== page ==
Review of Security Glazing Standards and Testing

Date: 14 December 2023
Copyright:
  • Vaughn Schauss
  • Kuraray America, Inc.
  • First presented at GPD 2023

Date: 14 December 2023

Laminating glass together with a PVB or ionoplast interlayer can help mitigate security threats that range from smash and grab burglary, forced entry, ballistics, to even bomb blast.

This paper was first presented at GPD 2023.

Link to the full GPD 2023 conference bookhttps://www.gpd.fi/GPD2023_proceedings_book/

GPD

Author: Vaughn Schauss - Kuraray America, Inc.

Abstract 

Glass is an essential component for any type of building. Its transparency enhances daylighting and provides occupants a view to the outside. Whether in retail, office, government, educational, religious, or residential structures, glass is an integral part of the design. As a building material, however, its brittleness can be a deterrence from a security perspective. Laminating glass together with a PVB or ionoplast interlayer can help mitigate security threats that range from smash and grab burglary, forced entry, ballistics, to even bomb blast. With these many different types of security threats, questions have arisen over what level of security is needed, which test standard is applicable, and what type of laminate is required. A test program focused on burglary and forced entry was conducted to investigate the performance of laminated glass made with PVB and ionoplast interlayer. Standards from ASTM, Underwriters’ Laboratories, and the European Committee for Standardization (CEN) were chosen as the basis for testing. The results were then compared and grouped based on common laminate makeups.

1 Introduction 

Architects and designers are incorporating more glass in buildings for better aesthetics, improved daylighting, and occupancy comfort. Despite these benefits, glass is also the most vulnerable component of the building envelope when it comes to attacks by intruders. The use of laminated glass with PVB and ionoplast interlayers not only offers improved safety but can also be designed to help mitigate security threats ranging from basic safety to burglary and forced entry resistance and even ballistic protection. With a wide range of potential threats, it can be overwhelming to determine what type of laminate is required.

To address this issue, a test program was initiated to determine how different laminate constructions perform when subjected to various security glazing test methods. The laminates were then grouped based on how they performed.

2 Security Levels 

When specifying glazing for a new building or retrofitting an old building, assessing the level of security needed is a critical step that should not be overlooked. While it may not be possible to completely prevent intrusion, the objective should be to provide sufficient delay to be able to detect and respond to the intruder. Laminated glass can be designed to deter intruders by making it difficult to gain entry and thereby increasing the time required to enter the building. Although this sounds simple, there are multiple types of threats like the opportunistic smash and grab burglary to organized multiple persons forced entry. In addition, since each project may have multiple needs depending on the location of the glazing, this can become overwhelming. To help alleviate some of the confusion, the National Glass Association (NGA) recently published a Glass Technical Paper on the topic of school safety. The document FB71-21 School Security Glazing organized the various security threats into seven categories and listed standardized test methods that correspond to each category [1]. The seven security categories are:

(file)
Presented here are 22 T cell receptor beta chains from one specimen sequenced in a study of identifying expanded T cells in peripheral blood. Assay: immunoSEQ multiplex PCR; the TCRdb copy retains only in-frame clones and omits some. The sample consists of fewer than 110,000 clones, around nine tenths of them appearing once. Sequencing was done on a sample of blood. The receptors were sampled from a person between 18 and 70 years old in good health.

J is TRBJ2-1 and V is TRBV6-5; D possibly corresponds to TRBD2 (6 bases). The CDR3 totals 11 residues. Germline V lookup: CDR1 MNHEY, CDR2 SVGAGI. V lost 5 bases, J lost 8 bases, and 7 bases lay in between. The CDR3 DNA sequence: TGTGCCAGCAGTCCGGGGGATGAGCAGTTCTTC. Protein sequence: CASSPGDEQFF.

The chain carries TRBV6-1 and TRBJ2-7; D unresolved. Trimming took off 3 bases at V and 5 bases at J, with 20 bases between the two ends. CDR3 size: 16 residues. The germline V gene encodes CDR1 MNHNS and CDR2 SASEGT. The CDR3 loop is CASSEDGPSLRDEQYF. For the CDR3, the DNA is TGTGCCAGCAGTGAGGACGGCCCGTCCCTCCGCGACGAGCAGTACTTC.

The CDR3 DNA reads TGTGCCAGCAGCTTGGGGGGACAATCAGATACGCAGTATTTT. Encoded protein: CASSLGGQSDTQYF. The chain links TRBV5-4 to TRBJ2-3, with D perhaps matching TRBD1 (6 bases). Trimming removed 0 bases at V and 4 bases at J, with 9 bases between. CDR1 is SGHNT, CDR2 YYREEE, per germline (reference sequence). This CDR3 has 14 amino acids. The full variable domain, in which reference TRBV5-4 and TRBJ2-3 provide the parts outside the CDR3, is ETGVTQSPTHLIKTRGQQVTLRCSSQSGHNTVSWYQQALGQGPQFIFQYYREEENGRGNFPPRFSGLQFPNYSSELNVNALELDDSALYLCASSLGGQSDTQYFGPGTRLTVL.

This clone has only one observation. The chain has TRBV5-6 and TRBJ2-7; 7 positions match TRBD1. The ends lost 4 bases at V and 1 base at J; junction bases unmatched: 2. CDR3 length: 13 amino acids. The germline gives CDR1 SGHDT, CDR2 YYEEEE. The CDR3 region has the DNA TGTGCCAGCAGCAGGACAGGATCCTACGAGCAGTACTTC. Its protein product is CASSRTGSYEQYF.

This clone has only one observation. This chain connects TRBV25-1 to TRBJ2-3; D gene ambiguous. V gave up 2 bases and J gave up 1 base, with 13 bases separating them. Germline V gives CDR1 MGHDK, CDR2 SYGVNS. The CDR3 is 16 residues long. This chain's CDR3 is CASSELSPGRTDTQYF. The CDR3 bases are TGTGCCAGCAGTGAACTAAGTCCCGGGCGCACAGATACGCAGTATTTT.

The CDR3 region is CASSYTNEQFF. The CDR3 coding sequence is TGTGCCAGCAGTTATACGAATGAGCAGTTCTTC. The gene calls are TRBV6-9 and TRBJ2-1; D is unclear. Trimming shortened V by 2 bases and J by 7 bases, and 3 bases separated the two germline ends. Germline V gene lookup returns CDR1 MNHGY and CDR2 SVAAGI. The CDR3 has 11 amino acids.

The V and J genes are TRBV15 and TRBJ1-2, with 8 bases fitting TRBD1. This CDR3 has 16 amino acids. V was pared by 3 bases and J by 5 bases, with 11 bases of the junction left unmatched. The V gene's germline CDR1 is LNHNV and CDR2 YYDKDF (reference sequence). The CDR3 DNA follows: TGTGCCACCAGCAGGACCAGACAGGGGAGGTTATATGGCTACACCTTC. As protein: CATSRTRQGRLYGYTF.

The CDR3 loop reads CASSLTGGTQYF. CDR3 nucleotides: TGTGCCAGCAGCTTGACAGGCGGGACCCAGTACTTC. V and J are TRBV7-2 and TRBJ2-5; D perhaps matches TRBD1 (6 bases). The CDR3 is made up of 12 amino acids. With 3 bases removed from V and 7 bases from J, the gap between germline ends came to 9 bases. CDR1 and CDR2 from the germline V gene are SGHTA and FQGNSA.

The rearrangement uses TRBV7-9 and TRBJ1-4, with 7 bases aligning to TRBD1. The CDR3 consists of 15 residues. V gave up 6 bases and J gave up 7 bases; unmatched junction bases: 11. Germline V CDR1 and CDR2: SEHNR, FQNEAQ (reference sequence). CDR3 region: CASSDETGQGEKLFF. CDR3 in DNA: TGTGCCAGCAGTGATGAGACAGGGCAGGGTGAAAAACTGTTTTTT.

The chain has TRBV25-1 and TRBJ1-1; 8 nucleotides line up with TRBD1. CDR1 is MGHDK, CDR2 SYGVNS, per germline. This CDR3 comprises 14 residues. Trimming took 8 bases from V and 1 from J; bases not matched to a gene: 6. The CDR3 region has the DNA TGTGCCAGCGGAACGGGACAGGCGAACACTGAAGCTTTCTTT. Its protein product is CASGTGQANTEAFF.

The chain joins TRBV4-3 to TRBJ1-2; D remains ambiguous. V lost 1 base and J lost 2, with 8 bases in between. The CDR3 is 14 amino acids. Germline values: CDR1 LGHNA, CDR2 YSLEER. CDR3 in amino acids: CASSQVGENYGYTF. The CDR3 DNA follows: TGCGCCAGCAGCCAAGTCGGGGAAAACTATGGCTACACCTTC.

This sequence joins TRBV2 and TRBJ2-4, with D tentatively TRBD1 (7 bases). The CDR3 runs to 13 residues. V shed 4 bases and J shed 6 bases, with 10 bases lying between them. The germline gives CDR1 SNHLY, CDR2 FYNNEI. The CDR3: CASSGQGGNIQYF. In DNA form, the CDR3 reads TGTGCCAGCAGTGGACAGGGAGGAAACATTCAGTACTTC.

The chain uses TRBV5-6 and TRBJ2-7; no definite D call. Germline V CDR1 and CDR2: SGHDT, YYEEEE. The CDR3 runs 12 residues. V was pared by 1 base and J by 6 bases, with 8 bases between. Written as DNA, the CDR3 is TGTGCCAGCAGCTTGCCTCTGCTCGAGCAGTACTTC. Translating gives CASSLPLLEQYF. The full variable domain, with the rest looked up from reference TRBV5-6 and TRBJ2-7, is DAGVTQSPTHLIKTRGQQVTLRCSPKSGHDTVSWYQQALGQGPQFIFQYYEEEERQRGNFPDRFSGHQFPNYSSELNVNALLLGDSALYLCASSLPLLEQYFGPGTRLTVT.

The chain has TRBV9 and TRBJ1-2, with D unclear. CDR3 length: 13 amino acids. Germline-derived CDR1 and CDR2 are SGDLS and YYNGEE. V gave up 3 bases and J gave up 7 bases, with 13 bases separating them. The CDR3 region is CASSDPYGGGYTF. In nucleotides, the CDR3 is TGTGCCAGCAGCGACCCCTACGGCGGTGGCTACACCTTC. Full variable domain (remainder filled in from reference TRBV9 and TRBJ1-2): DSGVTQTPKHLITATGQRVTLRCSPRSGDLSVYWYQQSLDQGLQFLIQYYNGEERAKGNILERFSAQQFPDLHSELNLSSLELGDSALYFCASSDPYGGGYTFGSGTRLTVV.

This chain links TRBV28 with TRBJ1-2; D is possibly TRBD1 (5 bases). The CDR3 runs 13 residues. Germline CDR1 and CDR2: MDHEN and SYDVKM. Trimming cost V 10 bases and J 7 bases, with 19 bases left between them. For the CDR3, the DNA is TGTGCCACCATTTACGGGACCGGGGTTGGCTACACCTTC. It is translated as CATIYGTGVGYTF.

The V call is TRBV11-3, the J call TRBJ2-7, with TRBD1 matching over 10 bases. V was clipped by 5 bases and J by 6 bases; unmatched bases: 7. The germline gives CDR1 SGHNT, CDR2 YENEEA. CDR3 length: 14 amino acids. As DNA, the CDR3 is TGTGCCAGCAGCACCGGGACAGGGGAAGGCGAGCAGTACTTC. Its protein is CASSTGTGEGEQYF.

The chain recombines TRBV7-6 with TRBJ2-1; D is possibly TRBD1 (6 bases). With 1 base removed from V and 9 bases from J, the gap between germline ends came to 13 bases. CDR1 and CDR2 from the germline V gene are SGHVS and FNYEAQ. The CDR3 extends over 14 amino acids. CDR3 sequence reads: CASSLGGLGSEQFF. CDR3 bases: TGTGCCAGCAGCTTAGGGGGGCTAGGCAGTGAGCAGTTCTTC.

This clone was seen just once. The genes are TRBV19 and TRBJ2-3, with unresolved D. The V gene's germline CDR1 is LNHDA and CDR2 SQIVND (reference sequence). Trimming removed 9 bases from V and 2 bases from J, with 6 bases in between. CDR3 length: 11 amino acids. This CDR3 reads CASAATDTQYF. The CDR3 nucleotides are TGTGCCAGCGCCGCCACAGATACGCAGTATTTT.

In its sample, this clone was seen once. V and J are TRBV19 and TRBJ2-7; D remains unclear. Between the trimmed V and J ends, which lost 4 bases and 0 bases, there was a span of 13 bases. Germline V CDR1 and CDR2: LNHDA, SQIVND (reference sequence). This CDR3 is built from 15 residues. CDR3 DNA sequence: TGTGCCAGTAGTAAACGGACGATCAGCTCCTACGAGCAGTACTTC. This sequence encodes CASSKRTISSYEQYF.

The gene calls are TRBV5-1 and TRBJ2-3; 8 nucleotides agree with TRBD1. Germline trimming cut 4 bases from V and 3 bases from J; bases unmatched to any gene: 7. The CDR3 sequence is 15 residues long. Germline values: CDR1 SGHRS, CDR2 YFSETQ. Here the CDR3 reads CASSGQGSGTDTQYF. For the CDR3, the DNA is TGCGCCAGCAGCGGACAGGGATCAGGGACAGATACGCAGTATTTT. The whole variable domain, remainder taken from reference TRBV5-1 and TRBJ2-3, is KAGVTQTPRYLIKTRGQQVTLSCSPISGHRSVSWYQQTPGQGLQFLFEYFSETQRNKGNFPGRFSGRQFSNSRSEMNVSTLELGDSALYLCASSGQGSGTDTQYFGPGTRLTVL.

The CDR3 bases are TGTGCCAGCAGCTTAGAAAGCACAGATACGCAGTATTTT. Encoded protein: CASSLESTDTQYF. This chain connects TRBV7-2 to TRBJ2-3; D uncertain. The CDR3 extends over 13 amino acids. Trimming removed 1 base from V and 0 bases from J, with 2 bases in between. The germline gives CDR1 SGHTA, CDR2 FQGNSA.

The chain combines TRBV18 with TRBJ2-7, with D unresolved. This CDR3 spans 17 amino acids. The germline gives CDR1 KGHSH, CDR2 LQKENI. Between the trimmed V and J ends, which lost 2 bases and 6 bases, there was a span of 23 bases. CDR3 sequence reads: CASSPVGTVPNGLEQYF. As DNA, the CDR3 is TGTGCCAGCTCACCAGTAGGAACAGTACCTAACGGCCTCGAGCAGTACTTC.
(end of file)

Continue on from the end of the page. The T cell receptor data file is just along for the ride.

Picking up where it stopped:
• Basic Safety Glazing 
  • Enhanced 
  • Forced Entry
  • Enhanced Forced Entry
  • Ballistic Protection 
  • Multiple Forced Entry Assault 
  • Blast Resistance

Basic Safety Glazing 

Laminated safety glazing is focused primarily on reducing injuries during accidental human impact. It is required by many building codes for use in hazardous locations like doors, and showers. While it is not typically thought of as security glazing, since it does retain the glass fragments after breakage, it provides a basic level of security by delaying immediate access. Testing for safety glazing attempts to recreate the accidental human impact by using a pendulum with a soft body impactor. ANSI Z97.1 and EN 12600 are two common test methods for this safety glazing. [2, 3] The ANSI Z97.1 pendulum test uses a leather punching bag as the impactor. It is filled with lead shot to a weight of 45.4 kg (100 lb.) and then wrapped in tape to reduce damage to the bag. 

There are two classes of safety glass determined by the drop height. Class A rating has a drop height between 1219 and 1232 mm (48 to 48.5 in) whereas Class B has a drop height between 457 and 470mm (18 to 18.5 in). The pendulum test according to EN 12600 uses a 50 kg (110 lb.) double tyre, also called twin tyre. The EN method has three classifications based on drop heights, Class 3 has a drop height of 190 mm (7.5 in.), Class 2 is 450 mm (17.7 in.), and Class 1 is 1200mm (47.2 in.) Both test methods require no opening through which a 76 mm (3 in.) sphere can pass. In addition, both methods also require that if any particles detach within three minutes post impact, the particles in total shall not weigh more than 10,000 mm2 (15.5 in2) of the original test sample.

Enhanced